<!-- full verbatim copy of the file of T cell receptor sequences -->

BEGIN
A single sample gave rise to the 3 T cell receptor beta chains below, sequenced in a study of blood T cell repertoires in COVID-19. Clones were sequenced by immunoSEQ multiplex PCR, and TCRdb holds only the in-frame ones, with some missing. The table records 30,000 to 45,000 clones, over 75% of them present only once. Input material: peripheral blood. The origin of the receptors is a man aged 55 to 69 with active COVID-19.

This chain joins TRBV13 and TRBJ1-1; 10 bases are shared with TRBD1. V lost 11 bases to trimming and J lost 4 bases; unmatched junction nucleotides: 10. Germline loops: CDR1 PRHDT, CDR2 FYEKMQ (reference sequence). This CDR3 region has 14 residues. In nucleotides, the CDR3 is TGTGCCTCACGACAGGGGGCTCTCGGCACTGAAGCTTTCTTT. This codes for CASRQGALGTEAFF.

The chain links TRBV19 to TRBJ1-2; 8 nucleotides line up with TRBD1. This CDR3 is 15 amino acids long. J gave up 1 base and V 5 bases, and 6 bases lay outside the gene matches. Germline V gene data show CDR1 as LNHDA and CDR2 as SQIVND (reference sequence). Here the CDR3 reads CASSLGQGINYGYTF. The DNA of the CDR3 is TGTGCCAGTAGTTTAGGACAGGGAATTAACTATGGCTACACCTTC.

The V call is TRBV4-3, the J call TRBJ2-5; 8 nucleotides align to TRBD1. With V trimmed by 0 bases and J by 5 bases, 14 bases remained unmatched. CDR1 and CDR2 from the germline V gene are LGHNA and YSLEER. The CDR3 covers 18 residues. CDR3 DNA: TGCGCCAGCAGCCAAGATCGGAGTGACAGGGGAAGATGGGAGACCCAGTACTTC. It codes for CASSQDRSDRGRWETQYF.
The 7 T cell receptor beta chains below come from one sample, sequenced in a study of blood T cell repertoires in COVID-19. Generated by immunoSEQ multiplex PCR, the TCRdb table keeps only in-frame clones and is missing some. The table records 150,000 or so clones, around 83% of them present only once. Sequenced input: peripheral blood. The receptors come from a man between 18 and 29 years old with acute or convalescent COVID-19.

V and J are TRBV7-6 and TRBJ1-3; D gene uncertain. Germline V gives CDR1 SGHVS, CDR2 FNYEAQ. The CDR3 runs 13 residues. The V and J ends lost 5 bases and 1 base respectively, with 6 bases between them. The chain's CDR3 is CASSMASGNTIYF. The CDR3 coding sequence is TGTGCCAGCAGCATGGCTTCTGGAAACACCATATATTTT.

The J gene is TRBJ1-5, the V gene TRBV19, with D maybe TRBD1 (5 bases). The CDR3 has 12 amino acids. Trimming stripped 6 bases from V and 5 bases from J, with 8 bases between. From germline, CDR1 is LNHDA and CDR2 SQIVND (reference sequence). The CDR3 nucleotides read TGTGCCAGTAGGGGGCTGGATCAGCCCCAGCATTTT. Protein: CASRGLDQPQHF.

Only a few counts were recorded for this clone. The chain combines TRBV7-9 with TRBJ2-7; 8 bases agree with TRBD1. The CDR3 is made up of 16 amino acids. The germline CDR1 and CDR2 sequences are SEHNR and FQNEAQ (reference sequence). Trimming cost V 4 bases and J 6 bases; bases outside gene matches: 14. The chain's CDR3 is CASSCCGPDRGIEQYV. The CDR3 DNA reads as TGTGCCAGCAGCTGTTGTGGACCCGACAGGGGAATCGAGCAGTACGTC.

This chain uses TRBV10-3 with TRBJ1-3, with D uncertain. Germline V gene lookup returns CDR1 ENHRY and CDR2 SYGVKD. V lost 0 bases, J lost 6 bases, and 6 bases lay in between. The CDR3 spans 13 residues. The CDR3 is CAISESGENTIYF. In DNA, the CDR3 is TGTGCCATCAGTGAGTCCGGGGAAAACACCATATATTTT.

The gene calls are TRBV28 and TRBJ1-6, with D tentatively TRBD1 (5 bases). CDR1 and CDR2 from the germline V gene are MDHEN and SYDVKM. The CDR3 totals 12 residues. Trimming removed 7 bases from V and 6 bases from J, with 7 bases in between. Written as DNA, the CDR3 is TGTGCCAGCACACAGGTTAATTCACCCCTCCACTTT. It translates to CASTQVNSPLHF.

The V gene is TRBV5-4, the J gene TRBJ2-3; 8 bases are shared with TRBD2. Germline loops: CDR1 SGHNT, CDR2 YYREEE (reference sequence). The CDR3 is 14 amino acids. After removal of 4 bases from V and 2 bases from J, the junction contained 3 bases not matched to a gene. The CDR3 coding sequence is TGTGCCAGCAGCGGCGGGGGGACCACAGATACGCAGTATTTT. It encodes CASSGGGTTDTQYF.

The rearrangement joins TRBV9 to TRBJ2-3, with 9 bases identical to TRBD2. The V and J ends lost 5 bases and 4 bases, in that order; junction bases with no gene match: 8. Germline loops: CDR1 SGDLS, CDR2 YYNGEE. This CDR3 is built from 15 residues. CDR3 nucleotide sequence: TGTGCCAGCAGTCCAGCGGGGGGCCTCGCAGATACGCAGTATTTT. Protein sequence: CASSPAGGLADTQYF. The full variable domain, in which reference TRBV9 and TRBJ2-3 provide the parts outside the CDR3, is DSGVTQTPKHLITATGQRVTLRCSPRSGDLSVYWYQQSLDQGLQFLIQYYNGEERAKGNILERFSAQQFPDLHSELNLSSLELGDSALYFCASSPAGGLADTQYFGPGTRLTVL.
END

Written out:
A single sample gave rise to the 3 T cell receptor beta chains below, sequenced in a study of blood T cell repertoires in COVID-19. Clones were sequenced by immunoSEQ multiplex PCR, and TCRdb holds only the in-frame ones, with some missing. The table records 30,000 to 45,000 clones, over 75% of them present only once. Input material: peripheral blood. The origin of the receptors is a man aged 55 to 69 with active COVID-19.

This chain joins TRBV13 and TRBJ1-1; 10 bases are shared with TRBD1. V lost 11 bases to trimming and J lost 4 bases; unmatched junction nucleotides: 10. Germline loops: CDR1 PRHDT, CDR2 FYEKMQ (reference sequence). This CDR3 region has 14 residues. In nucleotides, the CDR3 is TGTGCCTCACGACAGGGGGCTCTCGGCACTGAAGCTTTCTTT. This codes for CASRQGALGTEAFF.

The chain links TRBV19 to TRBJ1-2; 8 nucleotides line up with TRBD1. This CDR3 is 15 amino acids long. J gave up 1 base and V 5 bases, and 6 bases lay outside the gene matches. Germline V gene data show CDR1 as LNHDA and CDR2 as SQIVND (reference sequence). Here the CDR3 reads CASSLGQGINYGYTF. The DNA of the CDR3 is TGTGCCAGTAGTTTAGGACAGGGAATTAACTATGGCTACACCTTC.

The V call is TRBV4-3, the J call TRBJ2-5; 8 nucleotides align to TRBD1. With V trimmed by 0 bases and J by 5 bases, 14 bases remained unmatched. CDR1 and CDR2 from the germline V gene are LGHNA and YSLEER. The CDR3 covers 18 residues. CDR3 DNA: TGCGCCAGCAGCCAAGATCGGAGTGACAGGGGAAGATGGGAGACCCAGTACTTC. It codes for CASSQDRSDRGRWETQYF.
The 7 T cell receptor beta chains below come from one sample, sequenced in a study of blood T cell repertoires in COVID-19. Generated by immunoSEQ multiplex PCR, the TCRdb table keeps only in-frame clones and is missing some. The table records 150,000 or so clones, around 83% of them present only once. Sequenced input: peripheral blood. The receptors come from a man between 18 and 29 years old with acute or convalescent COVID-19.

V and J are TRBV7-6 and TRBJ1-3; D gene uncertain. Germline V gives CDR1 SGHVS, CDR2 FNYEAQ. The CDR3 runs 13 residues. The V and J ends lost 5 bases and 1 base respectively, with 6 bases between them. The chain's CDR3 is CASSMASGNTIYF. The CDR3 coding sequence is TGTGCCAGCAGCATGGCTTCTGGAAACACCATATATTTT.

The J gene is TRBJ1-5, the V gene TRBV19, with D maybe TRBD1 (5 bases). The CDR3 has 12 amino acids. Trimming stripped 6 bases from V and 5 bases from J, with 8 bases between. From germline, CDR1 is LNHDA and CDR2 SQIVND (reference sequence). The CDR3 nucleotides read TGTGCCAGTAGGGGGCTGGATCAGCCCCAGCATTTT. Protein: CASRGLDQPQHF.

Only a few counts were recorded for this clone. The chain combines TRBV7-9 with TRBJ2-7; 8 bases agree with TRBD1. The CDR3 is made up of 16 amino acids. The germline CDR1 and CDR2 sequences are SEHNR and FQNEAQ (reference sequence). Trimming cost V 4 bases and J 6 bases; bases outside gene matches: 14. The chain's CDR3 is CASSCCGPDRGIEQYV. The CDR3 DNA reads as TGTGCCAGCAGCTGTTGTGGACCCGACAGGGGAATCGAGCAGTACGTC.

This chain uses TRBV10-3 with TRBJ1-3, with D uncertain. Germline V gene lookup returns CDR1 ENHRY and CDR2 SYGVKD. V lost 0 bases, J lost 6 bases, and 6 bases lay in between. The CDR3 spans 13 residues. The CDR3 is CAISESGENTIYF. In DNA, the CDR3 is TGTGCCATCAGTGAGTCCGGGGAAAACACCATATATTTT.

The gene calls are TRBV28 and TRBJ1-6, with D tentatively TRBD1 (5 bases). CDR1 and CDR2 from the germline V gene are MDHEN and SYDVKM. The CDR3 totals 12 residues. Trimming removed 7 bases from V and 6 bases from J, with 7 bases in between. Written as DNA, the CDR3 is TGTGCCAGCACACAGGTTAATTCACCCCTCCACTTT. It translates to CASTQVNSPLHF.

The V gene is TRBV5-4, the J gene TRBJ2-3; 8 bases are shared with TRBD2. Germline loops: CDR1 SGHNT, CDR2 YYREEE (reference sequence). The CDR3 is 14 amino acids. After removal of 4 bases from V and 2 bases from J, the junction contained 3 bases not matched to a gene. The CDR3 coding sequence is TGTGCCAGCAGCGGCGGGGGGACCACAGATACGCAGTATTTT. It encodes CASSGGGTTDTQYF.

The rearrangement joins TRBV9 to TRBJ2-3, with 9 bases identical to TRBD2. The V and J ends lost 5 bases and 4 bases, in that order; junction bases with no gene match: 8. Germline loops: CDR1 SGDLS, CDR2 YYNGEE. This CDR3 is built from 15 residues. CDR3 nucleotide sequence: TGTGCCAGCAGTCCAGCGGGGGGCCTCGCAGATACGCAGTATTTT. Protein sequence: CASSPAGGLADTQYF. The full variable domain, in which reference TRBV9 and TRBJ2-3 provide the parts outside the CDR3, is DSGVTQTPKHLITATGQRVTLRCSPRSGDLSVYWYQQSLDQGLQFLIQYYNGEERAKGNILERFSAQQFPDLHSELNLSSLELGDSALYFCASSPAGGLADTQYFGPGTRLTVL.